Re: Is the response header "Upgrade: h2" allowed when TLS is used?

> On 19 Apr 2016, at 16:16, Lucas Pardue <> wrote:
> Stefan and Daniel point out that the server uses the Upgrade header to "advertise support" for h2. RFC 7230 Section 6.7 [5] states that the server MAY send the Upgrade header. It seems to me like Apache is technically compliant. On an https connection this information shouldn't be used to perform an HTTP upgrade to h2, since that is invalid (but a client issue not a server one). On an http connection the info could be used by the client e.g. they decide to negotiate an h2 session using ALPN.

I don’t think that’s really a good way to read this section of RFC 7230. The first sentence in this section is 'The "Upgrade" header field is intended to provide a simple mechanism for transitioning from HTTP/1.1 to some other protocol on the same connection.’. Note that phrase “on the same connection”. I’d argue, based on that, that the server-sent Upgrade header should only list protocols that the server is willing to upgrade to *on that connection*.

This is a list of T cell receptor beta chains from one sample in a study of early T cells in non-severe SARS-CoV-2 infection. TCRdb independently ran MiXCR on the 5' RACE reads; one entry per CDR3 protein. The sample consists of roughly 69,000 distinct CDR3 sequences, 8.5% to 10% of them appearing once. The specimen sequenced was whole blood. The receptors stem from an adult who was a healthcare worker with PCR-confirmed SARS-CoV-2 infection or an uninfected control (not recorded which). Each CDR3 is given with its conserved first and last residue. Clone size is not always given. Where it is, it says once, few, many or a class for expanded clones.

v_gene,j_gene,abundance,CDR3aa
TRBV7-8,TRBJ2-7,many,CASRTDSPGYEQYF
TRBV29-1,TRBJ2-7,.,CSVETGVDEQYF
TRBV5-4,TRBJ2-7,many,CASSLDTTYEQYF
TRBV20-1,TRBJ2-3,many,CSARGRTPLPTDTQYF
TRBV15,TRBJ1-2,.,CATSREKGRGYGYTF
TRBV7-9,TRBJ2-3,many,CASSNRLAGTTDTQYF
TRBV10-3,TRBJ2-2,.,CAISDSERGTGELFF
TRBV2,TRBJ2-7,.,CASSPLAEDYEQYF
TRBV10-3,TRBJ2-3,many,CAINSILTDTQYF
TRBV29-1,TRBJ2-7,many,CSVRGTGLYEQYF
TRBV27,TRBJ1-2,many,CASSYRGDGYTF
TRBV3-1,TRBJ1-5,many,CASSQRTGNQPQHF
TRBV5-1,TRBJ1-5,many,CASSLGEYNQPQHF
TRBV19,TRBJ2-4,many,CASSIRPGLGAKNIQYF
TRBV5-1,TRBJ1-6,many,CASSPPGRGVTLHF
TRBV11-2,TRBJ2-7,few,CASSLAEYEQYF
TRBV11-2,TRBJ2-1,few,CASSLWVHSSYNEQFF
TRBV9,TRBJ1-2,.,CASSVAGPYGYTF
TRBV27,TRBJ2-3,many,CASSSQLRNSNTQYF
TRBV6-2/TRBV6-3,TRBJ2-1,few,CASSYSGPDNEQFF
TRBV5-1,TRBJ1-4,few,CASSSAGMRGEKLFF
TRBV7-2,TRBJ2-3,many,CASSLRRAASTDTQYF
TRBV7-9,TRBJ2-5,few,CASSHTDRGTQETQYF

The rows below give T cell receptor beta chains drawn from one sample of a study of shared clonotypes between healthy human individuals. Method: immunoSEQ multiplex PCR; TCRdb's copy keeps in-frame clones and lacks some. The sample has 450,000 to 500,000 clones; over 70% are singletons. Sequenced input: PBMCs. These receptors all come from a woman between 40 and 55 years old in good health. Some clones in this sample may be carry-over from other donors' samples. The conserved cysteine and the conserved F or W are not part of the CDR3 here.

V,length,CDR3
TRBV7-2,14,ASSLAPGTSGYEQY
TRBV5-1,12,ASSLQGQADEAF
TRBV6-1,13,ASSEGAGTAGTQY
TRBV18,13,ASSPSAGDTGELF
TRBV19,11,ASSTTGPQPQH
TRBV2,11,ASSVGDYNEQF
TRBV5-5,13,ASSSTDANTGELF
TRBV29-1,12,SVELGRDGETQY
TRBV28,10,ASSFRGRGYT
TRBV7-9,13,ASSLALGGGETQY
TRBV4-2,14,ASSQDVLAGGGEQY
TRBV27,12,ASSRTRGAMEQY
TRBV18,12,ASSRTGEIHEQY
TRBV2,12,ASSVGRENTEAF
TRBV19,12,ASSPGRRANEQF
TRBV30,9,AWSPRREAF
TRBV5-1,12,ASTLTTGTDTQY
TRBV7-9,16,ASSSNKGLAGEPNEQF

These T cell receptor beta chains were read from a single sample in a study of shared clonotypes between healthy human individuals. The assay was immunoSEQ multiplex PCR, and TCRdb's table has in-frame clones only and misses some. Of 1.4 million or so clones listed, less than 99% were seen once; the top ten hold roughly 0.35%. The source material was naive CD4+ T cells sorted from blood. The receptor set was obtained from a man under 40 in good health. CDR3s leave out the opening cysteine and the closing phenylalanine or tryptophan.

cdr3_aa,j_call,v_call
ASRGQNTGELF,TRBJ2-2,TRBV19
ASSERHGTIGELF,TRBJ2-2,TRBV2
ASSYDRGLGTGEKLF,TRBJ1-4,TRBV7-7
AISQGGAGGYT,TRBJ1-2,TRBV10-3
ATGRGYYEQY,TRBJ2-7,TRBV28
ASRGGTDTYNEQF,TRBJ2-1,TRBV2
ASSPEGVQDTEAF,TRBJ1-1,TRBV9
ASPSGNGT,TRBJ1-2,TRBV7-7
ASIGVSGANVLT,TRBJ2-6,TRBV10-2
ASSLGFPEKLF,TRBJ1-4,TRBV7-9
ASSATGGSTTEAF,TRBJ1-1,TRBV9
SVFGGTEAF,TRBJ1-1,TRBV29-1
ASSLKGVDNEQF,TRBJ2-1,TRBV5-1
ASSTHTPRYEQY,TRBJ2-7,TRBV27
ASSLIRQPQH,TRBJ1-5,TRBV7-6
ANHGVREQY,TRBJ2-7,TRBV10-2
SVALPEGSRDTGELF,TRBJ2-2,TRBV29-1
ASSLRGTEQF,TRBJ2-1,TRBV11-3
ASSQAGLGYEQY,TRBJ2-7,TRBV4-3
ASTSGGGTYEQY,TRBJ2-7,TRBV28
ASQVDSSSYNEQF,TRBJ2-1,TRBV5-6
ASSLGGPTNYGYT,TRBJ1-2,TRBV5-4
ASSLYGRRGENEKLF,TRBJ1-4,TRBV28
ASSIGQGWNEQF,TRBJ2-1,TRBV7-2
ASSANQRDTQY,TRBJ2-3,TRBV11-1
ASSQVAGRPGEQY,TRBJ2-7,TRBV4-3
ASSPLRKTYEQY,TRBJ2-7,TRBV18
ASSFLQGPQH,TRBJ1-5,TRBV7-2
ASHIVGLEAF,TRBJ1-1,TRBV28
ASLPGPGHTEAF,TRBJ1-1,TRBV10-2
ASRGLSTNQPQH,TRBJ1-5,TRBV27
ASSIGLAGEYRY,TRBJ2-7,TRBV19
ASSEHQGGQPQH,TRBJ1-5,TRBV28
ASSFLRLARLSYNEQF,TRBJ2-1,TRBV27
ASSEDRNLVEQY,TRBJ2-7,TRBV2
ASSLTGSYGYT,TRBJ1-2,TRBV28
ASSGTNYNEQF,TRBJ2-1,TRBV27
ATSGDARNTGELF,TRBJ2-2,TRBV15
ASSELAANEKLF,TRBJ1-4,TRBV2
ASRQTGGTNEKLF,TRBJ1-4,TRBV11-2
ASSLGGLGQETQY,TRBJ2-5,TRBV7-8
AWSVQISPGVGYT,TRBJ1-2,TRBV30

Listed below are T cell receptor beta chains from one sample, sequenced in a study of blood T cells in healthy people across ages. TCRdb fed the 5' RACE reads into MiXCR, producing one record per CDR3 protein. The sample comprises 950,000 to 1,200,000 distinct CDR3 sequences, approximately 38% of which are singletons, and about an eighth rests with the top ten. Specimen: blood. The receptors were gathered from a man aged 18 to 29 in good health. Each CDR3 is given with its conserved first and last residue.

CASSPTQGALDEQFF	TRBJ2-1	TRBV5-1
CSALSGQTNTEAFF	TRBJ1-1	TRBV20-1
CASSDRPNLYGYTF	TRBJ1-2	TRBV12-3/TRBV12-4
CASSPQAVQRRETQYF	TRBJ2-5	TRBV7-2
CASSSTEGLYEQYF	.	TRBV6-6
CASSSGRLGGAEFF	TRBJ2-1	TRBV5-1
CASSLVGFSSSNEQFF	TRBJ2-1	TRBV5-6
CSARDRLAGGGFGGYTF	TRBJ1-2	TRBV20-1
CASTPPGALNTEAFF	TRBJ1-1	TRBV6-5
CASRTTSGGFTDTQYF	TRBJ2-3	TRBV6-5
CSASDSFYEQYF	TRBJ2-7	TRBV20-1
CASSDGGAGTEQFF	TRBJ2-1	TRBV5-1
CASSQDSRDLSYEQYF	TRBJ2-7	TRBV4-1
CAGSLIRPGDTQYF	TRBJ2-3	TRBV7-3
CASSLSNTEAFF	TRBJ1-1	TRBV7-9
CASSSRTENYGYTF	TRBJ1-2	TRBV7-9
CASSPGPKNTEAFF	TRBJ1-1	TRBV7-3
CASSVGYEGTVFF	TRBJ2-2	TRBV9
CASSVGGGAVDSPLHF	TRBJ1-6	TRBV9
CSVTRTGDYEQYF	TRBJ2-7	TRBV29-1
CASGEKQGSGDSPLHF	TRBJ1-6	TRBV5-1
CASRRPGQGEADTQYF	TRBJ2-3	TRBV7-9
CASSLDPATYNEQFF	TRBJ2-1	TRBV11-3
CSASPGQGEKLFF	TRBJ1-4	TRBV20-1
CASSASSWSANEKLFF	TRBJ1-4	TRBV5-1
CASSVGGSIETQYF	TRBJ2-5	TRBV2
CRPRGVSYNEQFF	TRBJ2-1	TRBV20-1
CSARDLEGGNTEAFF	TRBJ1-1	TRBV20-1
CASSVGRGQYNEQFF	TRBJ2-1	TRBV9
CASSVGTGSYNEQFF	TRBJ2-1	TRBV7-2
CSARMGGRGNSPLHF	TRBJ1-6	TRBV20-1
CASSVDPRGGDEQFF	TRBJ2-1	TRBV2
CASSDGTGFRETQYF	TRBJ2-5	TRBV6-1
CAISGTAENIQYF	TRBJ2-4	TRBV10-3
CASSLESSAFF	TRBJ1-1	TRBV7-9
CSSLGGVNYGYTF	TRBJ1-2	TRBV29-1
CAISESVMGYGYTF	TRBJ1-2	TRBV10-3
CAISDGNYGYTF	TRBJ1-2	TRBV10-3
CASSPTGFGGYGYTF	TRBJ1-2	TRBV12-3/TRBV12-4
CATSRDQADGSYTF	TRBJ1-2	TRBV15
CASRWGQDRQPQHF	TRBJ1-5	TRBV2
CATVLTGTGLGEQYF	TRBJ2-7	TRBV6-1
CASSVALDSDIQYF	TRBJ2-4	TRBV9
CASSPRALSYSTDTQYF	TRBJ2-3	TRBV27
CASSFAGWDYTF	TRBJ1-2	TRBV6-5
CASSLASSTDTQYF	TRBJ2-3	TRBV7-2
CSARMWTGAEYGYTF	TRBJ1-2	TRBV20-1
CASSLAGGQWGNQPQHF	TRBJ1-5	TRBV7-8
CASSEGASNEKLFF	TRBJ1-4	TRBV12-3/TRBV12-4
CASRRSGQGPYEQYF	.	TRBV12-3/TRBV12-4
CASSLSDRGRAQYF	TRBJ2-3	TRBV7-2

If Apache is willing to do the HTTP/2 upgrade dance from a TLS’d HTTP1.1 connection, I’d say that this argument makes sense. Otherwise, I don’t think it does: the client needs to use a new connection, which means the Upgrade header isn’t appropriate. This use-case is satisfied by RFC 7838’s HTTP Alternative Services: Apache should use that header instead, rather than this Upgrade header.

For what it’s worth, as far as I can see RFC 7540 doesn’t *forbid* doing the Upgrade dance on a TLS’d HTTP/1.1 connection: it just says nothing about it. There’s no normative language in RFC 7540 that says that we MUST use ALPN for “https” URLs, it only says that clients *do* that. I’d say that you can read that as saying that a client MUST implement *at least* support for that, but may also implement support for alternative negotiation means (e.g. HTTP Upgrade).


Received on Tuesday, 19 April 2016 15:30:27 UTC